BACKGROUND OF THE INVENTION
1. Field of the Invention
The present invention relates to a process for producing an oxime by the ammoximation reaction of a ketone. An oxime is useful as a raw material of an amide or a lactam, etc.
2. Description of the Related Art
- SUMMARY OF THE INVENTION
For producing an oxime, one of proposed methods is that ammoximation of a ketone is conducted with hydrogen peroxide and ammonia using as a catalyst titanosilicate (see, Japanese Unexamined Patent Application Publication No. (JP-A-) 62-59256, JP-A-6-49015 and JP-A-6-92922), particularly using a crystalline titanosilicate having MFI structure (such as titanium silicalite TS-1 disclosed in JP-A-56-96720). It is also known that a specified crystalline titanosilicate having MWW structure is utilized as a catalyst for ammoximation reaction (see, International Publication No. 03/074421).
The above-described conventional methods, however, do not necessarily give a sufficient conversion of a ketone and a sufficient selectivity to an oxime in some cases. One of the objects of the present invention is to provide a process for producing an oxime with a high yield, by carrying out ammoximation of ketone with a high conversion of ketone and a high selectivity to oxime.
The present inventors have intensively studied and have consequently found that the object can be achieved by conducting an ammoximation reaction of a ketone using, as a catalyst, a crystalline titanosilicate having MWW structure, in a preferable concentration of ammonia in the liquid portion of the reaction mixture. The present invention has been accomplished based on the findings.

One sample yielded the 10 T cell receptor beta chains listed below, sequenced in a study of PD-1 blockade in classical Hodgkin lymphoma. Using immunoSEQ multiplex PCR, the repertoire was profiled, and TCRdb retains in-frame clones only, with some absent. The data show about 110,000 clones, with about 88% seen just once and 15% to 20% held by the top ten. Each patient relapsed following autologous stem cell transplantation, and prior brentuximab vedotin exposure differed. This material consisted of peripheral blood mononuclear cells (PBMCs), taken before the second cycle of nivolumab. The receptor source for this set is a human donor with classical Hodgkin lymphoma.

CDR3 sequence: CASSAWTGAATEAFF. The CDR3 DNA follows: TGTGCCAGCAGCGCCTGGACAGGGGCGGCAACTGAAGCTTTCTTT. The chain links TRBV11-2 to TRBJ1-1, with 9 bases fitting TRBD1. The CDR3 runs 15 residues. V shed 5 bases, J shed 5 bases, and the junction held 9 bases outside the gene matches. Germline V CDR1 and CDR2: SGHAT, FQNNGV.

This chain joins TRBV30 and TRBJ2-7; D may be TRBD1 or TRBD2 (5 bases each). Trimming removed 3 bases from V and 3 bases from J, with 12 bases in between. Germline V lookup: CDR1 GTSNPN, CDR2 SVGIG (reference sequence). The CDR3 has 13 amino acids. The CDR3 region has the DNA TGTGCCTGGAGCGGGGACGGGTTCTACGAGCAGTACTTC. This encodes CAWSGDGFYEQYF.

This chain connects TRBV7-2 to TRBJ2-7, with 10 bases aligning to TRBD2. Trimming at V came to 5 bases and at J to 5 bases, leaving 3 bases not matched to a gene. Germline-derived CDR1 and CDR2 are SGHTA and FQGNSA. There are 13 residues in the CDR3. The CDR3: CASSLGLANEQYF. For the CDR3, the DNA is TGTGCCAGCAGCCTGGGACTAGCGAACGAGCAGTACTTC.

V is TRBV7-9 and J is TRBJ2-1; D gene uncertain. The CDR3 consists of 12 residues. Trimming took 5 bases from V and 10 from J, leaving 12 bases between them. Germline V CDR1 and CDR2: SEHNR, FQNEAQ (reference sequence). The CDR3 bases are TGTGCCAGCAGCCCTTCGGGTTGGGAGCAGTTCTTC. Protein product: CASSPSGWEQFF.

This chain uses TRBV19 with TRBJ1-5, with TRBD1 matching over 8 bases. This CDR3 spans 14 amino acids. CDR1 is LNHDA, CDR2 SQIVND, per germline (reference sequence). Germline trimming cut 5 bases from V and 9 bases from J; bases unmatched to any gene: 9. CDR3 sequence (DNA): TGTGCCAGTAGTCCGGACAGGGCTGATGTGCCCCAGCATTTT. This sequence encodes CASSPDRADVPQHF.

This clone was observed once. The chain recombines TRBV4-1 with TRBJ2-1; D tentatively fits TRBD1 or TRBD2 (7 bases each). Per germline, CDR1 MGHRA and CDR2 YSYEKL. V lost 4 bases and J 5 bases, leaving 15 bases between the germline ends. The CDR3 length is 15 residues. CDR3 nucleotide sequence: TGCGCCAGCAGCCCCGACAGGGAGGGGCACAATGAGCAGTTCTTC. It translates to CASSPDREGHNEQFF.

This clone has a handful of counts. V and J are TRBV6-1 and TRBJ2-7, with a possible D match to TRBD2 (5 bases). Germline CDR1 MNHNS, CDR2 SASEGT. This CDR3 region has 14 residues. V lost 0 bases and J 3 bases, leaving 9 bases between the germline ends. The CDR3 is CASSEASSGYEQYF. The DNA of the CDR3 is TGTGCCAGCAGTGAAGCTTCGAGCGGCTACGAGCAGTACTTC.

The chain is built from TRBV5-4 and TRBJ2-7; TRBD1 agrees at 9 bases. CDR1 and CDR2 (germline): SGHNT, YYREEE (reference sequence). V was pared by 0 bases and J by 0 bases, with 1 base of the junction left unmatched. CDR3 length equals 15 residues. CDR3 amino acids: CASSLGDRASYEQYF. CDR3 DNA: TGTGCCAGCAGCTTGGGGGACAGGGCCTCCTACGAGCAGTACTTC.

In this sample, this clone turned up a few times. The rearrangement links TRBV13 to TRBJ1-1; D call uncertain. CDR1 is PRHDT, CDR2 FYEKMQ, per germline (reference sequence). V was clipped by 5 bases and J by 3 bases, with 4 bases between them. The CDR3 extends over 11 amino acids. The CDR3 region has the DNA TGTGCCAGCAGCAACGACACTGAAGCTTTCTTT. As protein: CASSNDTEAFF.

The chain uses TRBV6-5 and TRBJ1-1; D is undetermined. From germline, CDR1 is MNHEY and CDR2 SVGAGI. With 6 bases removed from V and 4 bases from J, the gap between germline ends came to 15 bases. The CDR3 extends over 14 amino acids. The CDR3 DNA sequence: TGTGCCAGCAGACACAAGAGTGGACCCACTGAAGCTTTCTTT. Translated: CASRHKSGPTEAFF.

The present invention provides a process for producing an oxime, the process comprising the step of reacting a ketone, hydrogen peroxide and ammonia in the presence of a crystalline titanosilicate having MWW structure under the condition that the ammonia concentration in the liquid portion of the reaction mixture is about 1% by weight or more.
DESCRIPTION OF THE PREFERRED EMBODIMENTS
In accordance with the present invention, an ammoximation reaction of a ketone can be carried out with a high conversion of the ketone and a high selectivity to the oxime corresponding to the ketone, thereby producing the oxime with a high yield.
A catalyst utilized in ammoximation reaction in the present invention comprises a crystalline titanosilicate having MWW structure. (Hereinafter, a crystalline titanosilicate having the MWW structure is sometimes referred to as a “Ti-MWW”.) The symbol “MWW” is one of the structural codes of zeolite which are defined by International Zeolite Association (IZA), as with the aforementioned symbol “MFI”. In addition, the term “titanosilicate” means a species containing titanium, silicon and oxygen as the elements constituting its framework, and may have the framework substantially made from titanium, silicon and oxygen, or may have the framework containing optional elements such as boron, aluminum, gallium, iron and chromium, in addition to titanium, silicon and oxygen.